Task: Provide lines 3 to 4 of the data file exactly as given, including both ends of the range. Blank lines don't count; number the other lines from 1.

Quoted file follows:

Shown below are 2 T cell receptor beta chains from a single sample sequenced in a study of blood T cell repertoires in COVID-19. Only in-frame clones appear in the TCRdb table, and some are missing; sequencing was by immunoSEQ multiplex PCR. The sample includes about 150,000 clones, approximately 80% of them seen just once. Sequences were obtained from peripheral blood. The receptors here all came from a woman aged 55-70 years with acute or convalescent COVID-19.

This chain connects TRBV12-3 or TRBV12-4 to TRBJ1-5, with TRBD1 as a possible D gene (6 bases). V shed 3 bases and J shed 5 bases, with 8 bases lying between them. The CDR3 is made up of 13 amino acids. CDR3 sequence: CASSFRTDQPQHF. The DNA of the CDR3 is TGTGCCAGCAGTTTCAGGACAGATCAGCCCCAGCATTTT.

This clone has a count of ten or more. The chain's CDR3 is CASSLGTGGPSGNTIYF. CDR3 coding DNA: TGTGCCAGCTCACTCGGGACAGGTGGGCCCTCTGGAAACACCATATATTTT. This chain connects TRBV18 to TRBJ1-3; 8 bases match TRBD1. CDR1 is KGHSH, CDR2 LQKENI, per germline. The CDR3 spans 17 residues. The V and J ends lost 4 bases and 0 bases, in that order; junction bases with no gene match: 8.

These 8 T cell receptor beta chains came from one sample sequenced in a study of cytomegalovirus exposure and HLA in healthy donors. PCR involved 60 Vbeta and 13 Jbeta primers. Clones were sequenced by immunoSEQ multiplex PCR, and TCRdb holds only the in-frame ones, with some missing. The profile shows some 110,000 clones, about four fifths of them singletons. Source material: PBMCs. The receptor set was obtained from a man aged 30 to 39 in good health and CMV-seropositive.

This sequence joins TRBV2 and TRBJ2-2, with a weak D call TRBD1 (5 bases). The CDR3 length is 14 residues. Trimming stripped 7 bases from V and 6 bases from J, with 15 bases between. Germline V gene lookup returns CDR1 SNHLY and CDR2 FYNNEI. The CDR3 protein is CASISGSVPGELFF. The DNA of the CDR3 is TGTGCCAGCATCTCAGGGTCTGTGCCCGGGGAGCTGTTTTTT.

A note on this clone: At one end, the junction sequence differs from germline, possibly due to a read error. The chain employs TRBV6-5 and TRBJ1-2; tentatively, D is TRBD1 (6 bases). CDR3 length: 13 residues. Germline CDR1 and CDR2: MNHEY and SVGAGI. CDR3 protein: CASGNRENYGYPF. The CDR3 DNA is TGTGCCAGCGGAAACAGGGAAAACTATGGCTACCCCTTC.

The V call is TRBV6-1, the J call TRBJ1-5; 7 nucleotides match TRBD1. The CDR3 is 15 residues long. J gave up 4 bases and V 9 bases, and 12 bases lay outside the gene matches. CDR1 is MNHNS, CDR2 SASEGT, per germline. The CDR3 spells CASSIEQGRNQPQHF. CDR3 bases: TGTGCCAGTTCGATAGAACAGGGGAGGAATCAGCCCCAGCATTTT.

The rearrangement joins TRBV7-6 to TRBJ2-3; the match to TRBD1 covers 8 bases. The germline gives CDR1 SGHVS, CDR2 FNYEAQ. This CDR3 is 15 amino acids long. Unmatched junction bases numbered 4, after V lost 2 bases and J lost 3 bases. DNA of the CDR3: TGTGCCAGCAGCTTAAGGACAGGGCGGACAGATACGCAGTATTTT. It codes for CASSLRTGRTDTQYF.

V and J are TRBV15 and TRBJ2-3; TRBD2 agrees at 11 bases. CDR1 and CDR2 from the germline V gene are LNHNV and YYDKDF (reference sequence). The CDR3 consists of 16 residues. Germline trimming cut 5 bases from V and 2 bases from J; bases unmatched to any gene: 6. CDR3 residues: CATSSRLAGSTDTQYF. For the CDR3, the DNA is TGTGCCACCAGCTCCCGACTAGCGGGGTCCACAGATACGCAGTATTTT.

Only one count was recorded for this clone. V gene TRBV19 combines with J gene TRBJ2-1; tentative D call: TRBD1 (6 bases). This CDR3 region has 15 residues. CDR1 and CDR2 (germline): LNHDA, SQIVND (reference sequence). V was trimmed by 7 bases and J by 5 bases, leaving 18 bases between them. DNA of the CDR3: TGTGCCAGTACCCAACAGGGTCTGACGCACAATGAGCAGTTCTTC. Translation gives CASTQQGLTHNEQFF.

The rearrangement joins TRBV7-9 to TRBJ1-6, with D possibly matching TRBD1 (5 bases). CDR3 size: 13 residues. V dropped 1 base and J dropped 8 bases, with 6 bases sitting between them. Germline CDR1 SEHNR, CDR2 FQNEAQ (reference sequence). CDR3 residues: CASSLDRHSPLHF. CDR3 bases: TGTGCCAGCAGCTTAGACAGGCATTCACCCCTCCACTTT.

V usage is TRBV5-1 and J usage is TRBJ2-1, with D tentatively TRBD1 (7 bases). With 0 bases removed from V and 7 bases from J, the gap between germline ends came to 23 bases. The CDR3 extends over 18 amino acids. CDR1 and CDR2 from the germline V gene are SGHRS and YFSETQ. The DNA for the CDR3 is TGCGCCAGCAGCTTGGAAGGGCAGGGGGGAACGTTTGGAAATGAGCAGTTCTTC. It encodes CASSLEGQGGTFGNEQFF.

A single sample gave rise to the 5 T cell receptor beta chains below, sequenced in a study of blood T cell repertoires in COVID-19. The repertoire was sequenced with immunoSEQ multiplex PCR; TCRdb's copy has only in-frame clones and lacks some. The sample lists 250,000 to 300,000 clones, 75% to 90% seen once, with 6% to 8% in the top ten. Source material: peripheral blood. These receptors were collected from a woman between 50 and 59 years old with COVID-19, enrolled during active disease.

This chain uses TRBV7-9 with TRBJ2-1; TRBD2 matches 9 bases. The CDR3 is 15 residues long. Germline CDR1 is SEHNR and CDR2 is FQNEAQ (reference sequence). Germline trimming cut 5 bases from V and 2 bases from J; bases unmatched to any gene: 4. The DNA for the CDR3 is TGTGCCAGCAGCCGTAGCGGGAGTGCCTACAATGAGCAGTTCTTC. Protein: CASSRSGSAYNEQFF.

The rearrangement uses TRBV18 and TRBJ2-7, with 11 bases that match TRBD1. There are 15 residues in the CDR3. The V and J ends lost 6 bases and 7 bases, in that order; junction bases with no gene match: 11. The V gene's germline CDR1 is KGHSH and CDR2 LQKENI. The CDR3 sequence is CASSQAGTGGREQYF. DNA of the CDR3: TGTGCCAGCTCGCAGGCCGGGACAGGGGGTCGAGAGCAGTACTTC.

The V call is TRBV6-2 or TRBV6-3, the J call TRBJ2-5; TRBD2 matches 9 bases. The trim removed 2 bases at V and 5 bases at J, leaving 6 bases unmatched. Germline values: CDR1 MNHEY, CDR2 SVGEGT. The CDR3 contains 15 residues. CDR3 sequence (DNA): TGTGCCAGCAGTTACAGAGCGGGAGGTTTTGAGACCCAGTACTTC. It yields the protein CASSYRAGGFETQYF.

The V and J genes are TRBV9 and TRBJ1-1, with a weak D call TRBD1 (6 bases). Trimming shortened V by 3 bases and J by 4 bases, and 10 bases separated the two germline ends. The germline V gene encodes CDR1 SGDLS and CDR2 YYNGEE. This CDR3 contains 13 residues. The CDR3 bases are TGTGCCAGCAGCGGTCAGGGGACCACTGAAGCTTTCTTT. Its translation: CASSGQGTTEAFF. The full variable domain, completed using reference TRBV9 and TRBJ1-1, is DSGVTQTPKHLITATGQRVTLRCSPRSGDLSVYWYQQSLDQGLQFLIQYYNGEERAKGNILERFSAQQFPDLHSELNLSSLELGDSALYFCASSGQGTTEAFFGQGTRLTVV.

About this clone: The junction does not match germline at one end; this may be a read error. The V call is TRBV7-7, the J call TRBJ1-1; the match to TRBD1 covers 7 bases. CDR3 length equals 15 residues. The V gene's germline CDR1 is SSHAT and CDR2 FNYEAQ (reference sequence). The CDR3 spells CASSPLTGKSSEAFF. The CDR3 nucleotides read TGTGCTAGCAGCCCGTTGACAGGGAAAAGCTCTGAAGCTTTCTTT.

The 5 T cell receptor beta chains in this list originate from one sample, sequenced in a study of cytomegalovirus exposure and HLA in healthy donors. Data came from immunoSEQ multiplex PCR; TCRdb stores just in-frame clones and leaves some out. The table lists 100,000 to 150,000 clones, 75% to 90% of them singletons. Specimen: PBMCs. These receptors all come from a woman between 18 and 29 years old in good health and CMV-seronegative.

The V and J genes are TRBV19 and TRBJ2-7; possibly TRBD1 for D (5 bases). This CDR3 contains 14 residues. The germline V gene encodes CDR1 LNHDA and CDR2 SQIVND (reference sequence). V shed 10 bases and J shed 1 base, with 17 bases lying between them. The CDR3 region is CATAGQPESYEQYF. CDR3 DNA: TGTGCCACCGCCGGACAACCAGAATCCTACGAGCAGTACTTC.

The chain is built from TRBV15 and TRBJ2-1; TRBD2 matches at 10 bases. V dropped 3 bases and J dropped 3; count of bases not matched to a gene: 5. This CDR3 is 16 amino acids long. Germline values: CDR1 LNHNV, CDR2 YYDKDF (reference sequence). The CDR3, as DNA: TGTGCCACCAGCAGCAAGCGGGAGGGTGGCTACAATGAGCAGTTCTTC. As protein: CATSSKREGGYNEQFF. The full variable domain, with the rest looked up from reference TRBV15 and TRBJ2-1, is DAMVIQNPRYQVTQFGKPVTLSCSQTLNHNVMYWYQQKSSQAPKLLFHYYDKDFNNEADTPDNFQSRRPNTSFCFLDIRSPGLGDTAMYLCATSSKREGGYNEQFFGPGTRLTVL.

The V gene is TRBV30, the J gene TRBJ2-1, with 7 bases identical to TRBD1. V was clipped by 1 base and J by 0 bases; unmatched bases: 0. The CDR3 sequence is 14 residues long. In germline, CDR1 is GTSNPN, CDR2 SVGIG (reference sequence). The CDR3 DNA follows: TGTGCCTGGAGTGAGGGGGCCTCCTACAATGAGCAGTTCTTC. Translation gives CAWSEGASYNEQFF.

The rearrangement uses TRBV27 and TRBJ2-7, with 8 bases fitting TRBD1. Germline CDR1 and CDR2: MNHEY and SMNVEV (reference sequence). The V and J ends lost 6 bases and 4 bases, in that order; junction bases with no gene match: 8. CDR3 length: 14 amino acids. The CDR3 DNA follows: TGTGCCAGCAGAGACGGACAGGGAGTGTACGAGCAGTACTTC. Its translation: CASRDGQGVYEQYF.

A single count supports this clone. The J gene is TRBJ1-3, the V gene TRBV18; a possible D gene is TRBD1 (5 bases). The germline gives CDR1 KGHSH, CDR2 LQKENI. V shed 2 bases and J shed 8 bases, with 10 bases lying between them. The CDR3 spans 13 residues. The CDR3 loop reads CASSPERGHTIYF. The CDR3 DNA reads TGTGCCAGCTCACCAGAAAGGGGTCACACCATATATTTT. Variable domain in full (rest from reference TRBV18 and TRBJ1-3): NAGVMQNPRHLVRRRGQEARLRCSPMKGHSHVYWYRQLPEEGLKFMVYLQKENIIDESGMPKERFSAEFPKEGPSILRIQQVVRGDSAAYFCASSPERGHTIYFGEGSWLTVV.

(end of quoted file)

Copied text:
This clone has a count of ten or more. The chain's CDR3 is CASSLGTGGPSGNTIYF. CDR3 coding DNA: TGTGCCAGCTCACTCGGGACAGGTGGGCCCTCTGGAAACACCATATATTTT. This chain connects TRBV18 to TRBJ1-3; 8 bases match TRBD1. CDR1 is KGHSH, CDR2 LQKENI, per germline. The CDR3 spans 17 residues. The V and J ends lost 4 bases and 0 bases, in that order; junction bases with no gene match: 8.

These 8 T cell receptor beta chains came from one sample sequenced in a study of cytomegalovirus exposure and HLA in healthy donors. PCR involved 60 Vbeta and 13 Jbeta primers. Clones were sequenced by immunoSEQ multiplex PCR, and TCRdb holds only the in-frame ones, with some missing. The profile shows some 110,000 clones, about four fifths of them singletons. Source material: PBMCs. The receptor set was obtained from a man aged 30 to 39 in good health and CMV-seropositive.